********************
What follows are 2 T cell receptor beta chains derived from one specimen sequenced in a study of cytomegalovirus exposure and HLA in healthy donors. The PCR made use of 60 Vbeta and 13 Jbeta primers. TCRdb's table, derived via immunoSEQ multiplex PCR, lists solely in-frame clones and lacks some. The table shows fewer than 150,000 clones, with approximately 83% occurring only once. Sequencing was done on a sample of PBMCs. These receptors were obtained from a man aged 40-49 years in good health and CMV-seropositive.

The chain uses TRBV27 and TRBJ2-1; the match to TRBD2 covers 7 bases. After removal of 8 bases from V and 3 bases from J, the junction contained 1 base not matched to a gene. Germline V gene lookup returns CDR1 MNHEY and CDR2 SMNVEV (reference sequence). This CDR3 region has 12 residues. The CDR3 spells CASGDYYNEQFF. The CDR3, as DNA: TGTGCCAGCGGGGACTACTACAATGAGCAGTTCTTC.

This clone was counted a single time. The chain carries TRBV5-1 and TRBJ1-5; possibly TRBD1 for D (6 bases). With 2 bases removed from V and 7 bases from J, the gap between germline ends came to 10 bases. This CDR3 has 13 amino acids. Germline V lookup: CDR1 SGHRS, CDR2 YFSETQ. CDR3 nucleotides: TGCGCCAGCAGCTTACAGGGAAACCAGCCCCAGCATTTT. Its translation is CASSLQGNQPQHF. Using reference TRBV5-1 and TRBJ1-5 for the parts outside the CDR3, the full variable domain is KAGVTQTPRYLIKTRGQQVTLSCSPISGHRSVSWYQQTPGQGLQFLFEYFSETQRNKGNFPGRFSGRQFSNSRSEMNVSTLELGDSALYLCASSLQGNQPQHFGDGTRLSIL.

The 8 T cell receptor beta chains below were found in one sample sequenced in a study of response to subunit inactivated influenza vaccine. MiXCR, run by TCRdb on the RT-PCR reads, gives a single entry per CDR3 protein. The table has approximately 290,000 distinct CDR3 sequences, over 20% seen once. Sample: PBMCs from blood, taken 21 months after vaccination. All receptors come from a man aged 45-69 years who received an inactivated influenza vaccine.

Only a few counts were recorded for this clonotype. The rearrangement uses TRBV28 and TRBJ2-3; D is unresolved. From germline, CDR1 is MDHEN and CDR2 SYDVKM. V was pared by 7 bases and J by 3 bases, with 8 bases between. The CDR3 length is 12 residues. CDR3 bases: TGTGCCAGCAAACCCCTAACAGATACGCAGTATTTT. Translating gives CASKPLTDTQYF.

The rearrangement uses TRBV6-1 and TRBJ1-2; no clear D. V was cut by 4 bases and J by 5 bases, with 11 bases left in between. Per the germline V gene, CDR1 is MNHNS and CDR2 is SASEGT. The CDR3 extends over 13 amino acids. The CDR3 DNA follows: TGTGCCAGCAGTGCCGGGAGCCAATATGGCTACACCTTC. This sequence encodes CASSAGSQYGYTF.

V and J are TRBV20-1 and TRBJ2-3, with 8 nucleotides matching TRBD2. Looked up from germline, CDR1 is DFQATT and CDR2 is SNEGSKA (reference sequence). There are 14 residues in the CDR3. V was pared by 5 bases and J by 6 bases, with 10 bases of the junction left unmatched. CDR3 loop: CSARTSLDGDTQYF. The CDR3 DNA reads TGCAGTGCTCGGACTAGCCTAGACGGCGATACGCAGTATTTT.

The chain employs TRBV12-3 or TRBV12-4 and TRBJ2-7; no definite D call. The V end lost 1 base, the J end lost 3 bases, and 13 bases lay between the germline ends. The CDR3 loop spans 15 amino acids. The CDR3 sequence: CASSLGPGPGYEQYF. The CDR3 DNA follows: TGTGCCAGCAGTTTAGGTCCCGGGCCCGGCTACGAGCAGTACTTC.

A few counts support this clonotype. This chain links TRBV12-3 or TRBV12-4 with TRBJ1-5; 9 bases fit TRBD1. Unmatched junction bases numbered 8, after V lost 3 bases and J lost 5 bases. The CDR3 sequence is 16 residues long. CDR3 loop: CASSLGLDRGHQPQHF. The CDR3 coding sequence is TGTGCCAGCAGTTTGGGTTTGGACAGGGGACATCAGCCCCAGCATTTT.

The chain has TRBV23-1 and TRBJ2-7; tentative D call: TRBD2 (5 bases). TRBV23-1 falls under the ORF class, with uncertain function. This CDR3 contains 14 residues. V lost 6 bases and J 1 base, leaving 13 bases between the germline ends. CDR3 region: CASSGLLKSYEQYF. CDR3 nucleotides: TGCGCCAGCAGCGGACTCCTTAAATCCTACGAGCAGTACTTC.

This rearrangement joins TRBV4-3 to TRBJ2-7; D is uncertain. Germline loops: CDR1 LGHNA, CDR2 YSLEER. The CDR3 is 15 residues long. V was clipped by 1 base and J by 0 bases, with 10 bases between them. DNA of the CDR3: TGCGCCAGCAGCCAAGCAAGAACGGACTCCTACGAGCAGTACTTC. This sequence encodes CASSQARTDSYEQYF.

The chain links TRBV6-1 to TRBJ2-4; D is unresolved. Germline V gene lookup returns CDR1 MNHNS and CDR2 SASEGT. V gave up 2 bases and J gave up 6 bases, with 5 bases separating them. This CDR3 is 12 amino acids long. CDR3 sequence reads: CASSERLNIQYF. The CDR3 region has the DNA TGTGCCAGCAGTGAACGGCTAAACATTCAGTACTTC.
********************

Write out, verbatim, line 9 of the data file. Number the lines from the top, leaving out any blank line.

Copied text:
A few counts support this clonotype. This chain links TRBV12-3 or TRBV12-4 with TRBJ1-5; 9 bases fit TRBD1. Unmatched junction bases numbered 8, after V lost 3 bases and J lost 5 bases. The CDR3 sequence is 16 residues long. CDR3 loop: CASSLGLDRGHQPQHF. The CDR3 coding sequence is TGTGCCAGCAGTTTGGGTTTGGACAGGGGACATCAGCCCCAGCATTTT.